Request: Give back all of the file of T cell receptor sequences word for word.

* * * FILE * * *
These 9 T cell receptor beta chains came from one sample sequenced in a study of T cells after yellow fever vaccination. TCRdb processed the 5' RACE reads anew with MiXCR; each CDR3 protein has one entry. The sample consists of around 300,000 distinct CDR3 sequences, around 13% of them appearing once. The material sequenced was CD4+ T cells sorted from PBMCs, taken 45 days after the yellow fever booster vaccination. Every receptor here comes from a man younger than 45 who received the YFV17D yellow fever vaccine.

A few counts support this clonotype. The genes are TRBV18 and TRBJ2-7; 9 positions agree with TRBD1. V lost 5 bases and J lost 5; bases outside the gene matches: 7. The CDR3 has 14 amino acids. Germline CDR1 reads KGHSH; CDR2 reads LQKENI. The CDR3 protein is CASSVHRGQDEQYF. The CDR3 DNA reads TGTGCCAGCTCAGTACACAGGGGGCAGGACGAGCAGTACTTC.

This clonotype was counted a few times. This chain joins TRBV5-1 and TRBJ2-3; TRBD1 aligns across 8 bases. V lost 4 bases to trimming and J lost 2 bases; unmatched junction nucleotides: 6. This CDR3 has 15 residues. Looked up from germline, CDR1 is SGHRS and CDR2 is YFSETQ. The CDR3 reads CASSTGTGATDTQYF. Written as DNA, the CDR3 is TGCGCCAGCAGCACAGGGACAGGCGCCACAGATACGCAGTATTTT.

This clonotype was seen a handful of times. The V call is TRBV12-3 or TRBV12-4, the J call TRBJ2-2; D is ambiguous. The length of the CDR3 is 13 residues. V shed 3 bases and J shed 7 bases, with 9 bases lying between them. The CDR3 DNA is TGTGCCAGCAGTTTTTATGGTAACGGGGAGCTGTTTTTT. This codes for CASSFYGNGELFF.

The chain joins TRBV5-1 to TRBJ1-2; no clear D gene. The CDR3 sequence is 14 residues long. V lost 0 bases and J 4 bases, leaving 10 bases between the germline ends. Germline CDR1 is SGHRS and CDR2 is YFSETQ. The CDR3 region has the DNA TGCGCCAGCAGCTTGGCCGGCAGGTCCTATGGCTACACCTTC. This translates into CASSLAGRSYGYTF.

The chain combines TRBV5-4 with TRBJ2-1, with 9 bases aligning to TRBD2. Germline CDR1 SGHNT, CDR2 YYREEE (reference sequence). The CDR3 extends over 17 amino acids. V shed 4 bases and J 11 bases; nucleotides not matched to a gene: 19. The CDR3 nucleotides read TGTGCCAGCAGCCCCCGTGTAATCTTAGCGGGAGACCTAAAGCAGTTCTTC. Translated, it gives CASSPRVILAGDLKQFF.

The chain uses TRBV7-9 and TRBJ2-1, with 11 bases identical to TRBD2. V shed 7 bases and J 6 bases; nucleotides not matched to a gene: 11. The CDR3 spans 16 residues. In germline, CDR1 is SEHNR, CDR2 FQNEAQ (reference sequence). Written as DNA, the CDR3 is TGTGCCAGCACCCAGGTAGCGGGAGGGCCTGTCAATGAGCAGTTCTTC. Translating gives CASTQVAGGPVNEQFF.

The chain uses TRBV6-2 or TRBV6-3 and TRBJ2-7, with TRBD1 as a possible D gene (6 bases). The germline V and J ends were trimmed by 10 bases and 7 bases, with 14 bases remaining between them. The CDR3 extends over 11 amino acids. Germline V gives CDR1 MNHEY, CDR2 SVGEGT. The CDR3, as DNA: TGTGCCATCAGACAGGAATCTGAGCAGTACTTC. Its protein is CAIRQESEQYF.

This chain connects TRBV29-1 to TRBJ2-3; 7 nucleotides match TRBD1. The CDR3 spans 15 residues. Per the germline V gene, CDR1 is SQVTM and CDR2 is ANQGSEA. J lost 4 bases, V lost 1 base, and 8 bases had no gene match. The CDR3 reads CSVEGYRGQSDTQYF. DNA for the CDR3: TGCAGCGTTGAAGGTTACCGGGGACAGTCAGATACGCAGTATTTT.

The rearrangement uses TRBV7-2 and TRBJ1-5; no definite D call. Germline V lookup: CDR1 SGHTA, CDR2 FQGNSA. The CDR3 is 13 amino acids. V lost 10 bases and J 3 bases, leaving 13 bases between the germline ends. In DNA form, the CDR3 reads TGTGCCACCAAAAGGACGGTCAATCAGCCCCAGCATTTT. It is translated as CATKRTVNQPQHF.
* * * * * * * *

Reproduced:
These 9 T cell receptor beta chains came from one sample sequenced in a study of T cells after yellow fever vaccination. TCRdb processed the 5' RACE reads anew with MiXCR; each CDR3 protein has one entry. The sample consists of around 300,000 distinct CDR3 sequences, around 13% of them appearing once. The material sequenced was CD4+ T cells sorted from PBMCs, taken 45 days after the yellow fever booster vaccination. Every receptor here comes from a man younger than 45 who received the YFV17D yellow fever vaccine.

A few counts support this clonotype. The genes are TRBV18 and TRBJ2-7; 9 positions agree with TRBD1. V lost 5 bases and J lost 5; bases outside the gene matches: 7. The CDR3 has 14 amino acids. Germline CDR1 reads KGHSH; CDR2 reads LQKENI. The CDR3 protein is CASSVHRGQDEQYF. The CDR3 DNA reads TGTGCCAGCTCAGTACACAGGGGGCAGGACGAGCAGTACTTC.

This clonotype was counted a few times. This chain joins TRBV5-1 and TRBJ2-3; TRBD1 aligns across 8 bases. V lost 4 bases to trimming and J lost 2 bases; unmatched junction nucleotides: 6. This CDR3 has 15 residues. Looked up from germline, CDR1 is SGHRS and CDR2 is YFSETQ. The CDR3 reads CASSTGTGATDTQYF. Written as DNA, the CDR3 is TGCGCCAGCAGCACAGGGACAGGCGCCACAGATACGCAGTATTTT.

This clonotype was seen a handful of times. The V call is TRBV12-3 or TRBV12-4, the J call TRBJ2-2; D is ambiguous. The length of the CDR3 is 13 residues. V shed 3 bases and J shed 7 bases, with 9 bases lying between them. The CDR3 DNA is TGTGCCAGCAGTTTTTATGGTAACGGGGAGCTGTTTTTT. This codes for CASSFYGNGELFF.

The chain joins TRBV5-1 to TRBJ1-2; no clear D gene. The CDR3 sequence is 14 residues long. V lost 0 bases and J 4 bases, leaving 10 bases between the germline ends. Germline CDR1 is SGHRS and CDR2 is YFSETQ. The CDR3 region has the DNA TGCGCCAGCAGCTTGGCCGGCAGGTCCTATGGCTACACCTTC. This translates into CASSLAGRSYGYTF.

The chain combines TRBV5-4 with TRBJ2-1, with 9 bases aligning to TRBD2. Germline CDR1 SGHNT, CDR2 YYREEE (reference sequence). The CDR3 extends over 17 amino acids. V shed 4 bases and J 11 bases; nucleotides not matched to a gene: 19. The CDR3 nucleotides read TGTGCCAGCAGCCCCCGTGTAATCTTAGCGGGAGACCTAAAGCAGTTCTTC. Translated, it gives CASSPRVILAGDLKQFF.

The chain uses TRBV7-9 and TRBJ2-1, with 11 bases identical to TRBD2. V shed 7 bases and J 6 bases; nucleotides not matched to a gene: 11. The CDR3 spans 16 residues. In germline, CDR1 is SEHNR, CDR2 FQNEAQ (reference sequence). Written as DNA, the CDR3 is TGTGCCAGCACCCAGGTAGCGGGAGGGCCTGTCAATGAGCAGTTCTTC. Translating gives CASTQVAGGPVNEQFF.

The chain uses TRBV6-2 or TRBV6-3 and TRBJ2-7, with TRBD1 as a possible D gene (6 bases). The germline V and J ends were trimmed by 10 bases and 7 bases, with 14 bases remaining between them. The CDR3 extends over 11 amino acids. Germline V gives CDR1 MNHEY, CDR2 SVGEGT. The CDR3, as DNA: TGTGCCATCAGACAGGAATCTGAGCAGTACTTC. Its protein is CAIRQESEQYF.

This chain connects TRBV29-1 to TRBJ2-3; 7 nucleotides match TRBD1. The CDR3 spans 15 residues. Per the germline V gene, CDR1 is SQVTM and CDR2 is ANQGSEA. J lost 4 bases, V lost 1 base, and 8 bases had no gene match. The CDR3 reads CSVEGYRGQSDTQYF. DNA for the CDR3: TGCAGCGTTGAAGGTTACCGGGGACAGTCAGATACGCAGTATTTT.

The rearrangement uses TRBV7-2 and TRBJ1-5; no definite D call. Germline V lookup: CDR1 SGHTA, CDR2 FQGNSA. The CDR3 is 13 amino acids. V lost 10 bases and J 3 bases, leaving 13 bases between the germline ends. In DNA form, the CDR3 reads TGTGCCACCAAAAGGACGGTCAATCAGCCCCAGCATTTT. It is translated as CATKRTVNQPQHF.